Homeowners may end up paying more in taxes this year as the City of Prince Rupert is not planning to adjust its mill rate for the coming budget.
“People will notice when they get their tax bill that it has changed, not because the city-adjusted mill rate but because the BC Assessment Authority either increased or decreased the value of their residence,” explained Prince Rupert Mayor Jack Mussallem.
The city is projecting it will receive $7,123,105 from residential property taxes this year, which is $590,575 more than it received in 2013. All together, the city will collect just under $15 million in taxes, an increase of $1.395 million from the year before.
The idea of leaving the mill rate the same was met with concern from some in chambers.
“Taxes are going up because most people’s assessments went up … the bottom line is even by keeping our mill rate where it is, taxes are still going to go up,” said Coun. Barry Cunningham, adding he hasn’t spoken to any Rupertites whose assessments went down.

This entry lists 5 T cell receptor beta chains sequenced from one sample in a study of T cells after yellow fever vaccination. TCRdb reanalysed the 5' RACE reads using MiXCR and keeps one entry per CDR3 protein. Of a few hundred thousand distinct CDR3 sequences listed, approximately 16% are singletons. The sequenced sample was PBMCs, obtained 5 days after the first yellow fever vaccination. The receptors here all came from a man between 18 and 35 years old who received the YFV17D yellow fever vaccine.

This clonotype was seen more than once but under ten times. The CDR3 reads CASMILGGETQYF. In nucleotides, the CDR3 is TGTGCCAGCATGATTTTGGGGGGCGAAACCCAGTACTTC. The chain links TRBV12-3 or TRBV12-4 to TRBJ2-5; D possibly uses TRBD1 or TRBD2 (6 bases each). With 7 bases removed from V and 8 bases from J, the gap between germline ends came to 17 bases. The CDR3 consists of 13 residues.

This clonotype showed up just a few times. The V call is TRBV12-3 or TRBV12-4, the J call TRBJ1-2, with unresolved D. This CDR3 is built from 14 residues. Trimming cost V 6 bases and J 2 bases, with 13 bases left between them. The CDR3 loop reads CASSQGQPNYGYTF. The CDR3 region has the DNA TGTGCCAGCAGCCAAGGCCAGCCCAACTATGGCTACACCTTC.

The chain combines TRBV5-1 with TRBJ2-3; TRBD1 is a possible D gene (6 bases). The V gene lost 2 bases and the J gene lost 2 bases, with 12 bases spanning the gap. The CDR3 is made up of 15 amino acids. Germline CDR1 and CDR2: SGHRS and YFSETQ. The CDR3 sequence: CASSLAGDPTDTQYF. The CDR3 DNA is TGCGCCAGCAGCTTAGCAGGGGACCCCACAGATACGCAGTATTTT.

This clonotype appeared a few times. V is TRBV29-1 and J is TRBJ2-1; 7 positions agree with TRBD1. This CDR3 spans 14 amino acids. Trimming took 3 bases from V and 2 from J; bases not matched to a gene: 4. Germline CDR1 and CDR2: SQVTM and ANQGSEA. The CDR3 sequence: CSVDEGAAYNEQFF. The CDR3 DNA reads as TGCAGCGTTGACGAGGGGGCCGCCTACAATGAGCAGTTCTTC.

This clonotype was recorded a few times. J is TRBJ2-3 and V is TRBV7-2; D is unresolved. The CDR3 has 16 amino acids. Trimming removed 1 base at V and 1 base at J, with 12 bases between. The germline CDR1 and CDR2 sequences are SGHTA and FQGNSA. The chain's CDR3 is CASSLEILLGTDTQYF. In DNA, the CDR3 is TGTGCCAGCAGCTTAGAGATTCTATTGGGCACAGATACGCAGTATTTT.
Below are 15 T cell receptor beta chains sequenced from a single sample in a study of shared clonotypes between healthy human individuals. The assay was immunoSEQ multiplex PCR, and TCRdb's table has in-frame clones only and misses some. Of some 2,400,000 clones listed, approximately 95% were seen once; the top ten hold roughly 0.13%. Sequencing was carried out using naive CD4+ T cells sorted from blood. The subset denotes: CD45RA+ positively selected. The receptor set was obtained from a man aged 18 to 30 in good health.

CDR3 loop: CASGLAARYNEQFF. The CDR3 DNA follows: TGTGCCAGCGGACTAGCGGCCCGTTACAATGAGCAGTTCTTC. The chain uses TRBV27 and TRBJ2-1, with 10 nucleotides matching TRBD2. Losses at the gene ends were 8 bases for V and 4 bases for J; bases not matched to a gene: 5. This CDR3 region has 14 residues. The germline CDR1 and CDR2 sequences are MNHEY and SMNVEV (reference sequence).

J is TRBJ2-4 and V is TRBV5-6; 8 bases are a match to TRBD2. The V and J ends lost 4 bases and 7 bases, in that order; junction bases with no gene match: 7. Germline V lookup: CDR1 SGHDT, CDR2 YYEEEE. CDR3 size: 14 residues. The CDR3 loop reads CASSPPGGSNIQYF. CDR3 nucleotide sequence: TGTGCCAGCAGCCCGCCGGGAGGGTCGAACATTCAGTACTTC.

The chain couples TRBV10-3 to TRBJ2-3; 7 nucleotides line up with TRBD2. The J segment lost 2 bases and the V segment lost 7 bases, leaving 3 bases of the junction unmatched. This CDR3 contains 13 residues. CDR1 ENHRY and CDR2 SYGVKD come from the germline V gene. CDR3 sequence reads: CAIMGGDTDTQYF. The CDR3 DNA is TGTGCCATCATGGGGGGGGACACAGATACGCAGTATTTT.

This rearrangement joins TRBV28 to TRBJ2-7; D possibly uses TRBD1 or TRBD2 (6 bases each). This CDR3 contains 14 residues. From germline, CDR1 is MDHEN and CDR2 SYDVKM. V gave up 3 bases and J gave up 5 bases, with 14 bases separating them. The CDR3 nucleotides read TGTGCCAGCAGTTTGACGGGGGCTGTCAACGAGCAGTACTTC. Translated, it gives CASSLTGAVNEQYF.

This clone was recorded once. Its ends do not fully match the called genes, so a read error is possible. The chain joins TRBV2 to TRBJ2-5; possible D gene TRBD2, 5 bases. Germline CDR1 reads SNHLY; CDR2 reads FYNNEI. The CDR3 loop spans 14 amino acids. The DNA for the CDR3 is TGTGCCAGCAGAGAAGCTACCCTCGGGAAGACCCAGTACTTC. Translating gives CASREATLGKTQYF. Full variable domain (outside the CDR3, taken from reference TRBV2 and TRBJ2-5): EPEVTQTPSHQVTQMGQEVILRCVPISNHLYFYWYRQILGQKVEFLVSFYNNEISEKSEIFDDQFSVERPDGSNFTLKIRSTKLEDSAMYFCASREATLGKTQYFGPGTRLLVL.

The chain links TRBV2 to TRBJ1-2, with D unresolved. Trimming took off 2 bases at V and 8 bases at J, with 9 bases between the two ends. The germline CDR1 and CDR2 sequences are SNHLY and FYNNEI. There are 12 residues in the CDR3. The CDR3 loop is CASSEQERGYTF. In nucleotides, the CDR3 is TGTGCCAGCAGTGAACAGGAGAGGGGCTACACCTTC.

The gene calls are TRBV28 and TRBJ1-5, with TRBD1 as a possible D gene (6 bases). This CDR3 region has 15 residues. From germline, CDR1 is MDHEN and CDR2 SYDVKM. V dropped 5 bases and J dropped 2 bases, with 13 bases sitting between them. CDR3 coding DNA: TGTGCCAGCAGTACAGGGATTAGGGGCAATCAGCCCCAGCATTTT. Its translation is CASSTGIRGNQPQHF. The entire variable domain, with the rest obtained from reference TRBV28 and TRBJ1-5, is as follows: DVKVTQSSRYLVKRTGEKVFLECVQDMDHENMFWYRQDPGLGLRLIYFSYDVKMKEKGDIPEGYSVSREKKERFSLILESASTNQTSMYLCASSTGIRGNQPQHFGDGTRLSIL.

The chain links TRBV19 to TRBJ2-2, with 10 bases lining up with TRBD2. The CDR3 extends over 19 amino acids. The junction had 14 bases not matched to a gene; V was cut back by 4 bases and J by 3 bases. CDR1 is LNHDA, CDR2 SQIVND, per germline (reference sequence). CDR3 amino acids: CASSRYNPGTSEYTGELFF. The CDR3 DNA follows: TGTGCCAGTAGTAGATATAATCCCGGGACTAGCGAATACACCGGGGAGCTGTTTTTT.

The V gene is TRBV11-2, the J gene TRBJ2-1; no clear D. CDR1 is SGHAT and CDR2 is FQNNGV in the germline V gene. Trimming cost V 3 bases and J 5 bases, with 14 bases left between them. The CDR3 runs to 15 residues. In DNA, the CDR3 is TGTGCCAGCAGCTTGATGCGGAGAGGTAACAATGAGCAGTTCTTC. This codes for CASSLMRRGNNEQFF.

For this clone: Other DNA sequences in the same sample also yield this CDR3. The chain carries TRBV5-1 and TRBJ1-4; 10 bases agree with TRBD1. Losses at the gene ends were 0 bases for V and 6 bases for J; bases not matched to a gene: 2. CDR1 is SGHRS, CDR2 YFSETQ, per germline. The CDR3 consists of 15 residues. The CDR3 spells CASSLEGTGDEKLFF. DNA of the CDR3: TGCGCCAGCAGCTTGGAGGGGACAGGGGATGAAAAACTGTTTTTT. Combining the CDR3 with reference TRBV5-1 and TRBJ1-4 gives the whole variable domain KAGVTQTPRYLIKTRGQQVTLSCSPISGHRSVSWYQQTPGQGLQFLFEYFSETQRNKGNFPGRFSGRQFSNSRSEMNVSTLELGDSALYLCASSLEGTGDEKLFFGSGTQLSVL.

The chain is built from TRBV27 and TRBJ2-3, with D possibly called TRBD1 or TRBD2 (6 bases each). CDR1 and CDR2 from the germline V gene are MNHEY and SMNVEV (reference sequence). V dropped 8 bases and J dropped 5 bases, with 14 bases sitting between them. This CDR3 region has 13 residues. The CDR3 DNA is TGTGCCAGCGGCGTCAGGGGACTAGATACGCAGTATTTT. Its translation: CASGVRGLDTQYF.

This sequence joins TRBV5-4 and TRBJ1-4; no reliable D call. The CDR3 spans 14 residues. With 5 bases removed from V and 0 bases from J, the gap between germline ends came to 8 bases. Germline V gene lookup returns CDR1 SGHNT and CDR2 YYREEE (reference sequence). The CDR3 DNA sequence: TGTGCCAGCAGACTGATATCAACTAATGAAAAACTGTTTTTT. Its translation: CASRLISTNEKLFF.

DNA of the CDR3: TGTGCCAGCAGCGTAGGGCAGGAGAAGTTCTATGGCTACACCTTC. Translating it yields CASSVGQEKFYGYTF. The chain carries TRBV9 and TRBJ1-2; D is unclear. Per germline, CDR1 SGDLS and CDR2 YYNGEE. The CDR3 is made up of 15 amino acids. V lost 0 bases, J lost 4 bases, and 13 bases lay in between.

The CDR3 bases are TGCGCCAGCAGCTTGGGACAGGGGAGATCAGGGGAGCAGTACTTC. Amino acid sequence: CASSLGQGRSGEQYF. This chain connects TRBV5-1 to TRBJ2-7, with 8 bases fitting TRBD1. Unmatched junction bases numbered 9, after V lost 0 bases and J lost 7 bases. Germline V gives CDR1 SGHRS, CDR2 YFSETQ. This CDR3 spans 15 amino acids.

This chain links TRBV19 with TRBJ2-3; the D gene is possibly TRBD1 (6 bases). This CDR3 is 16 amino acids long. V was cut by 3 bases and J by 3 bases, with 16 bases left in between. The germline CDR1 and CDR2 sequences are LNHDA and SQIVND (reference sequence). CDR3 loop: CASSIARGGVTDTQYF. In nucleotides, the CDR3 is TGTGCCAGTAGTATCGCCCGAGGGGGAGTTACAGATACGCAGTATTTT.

Chief financial officer Corinne Bomben included the increase in tax revenue as part of a budget that sees increases in many areas for the year ahead following a $2 million surplus in the last fiscal year.
The largest increase will be in terms of employment costs. Contractual wage increases and benefit increases result in an additional costs of $605,000 this year while staffing changes and increases account for $318,000.
In the 2014 fiscal year, $30 million is expected to be included in the city’s operating budget to administer city services, which increases to $37 million when the utilities funds are included.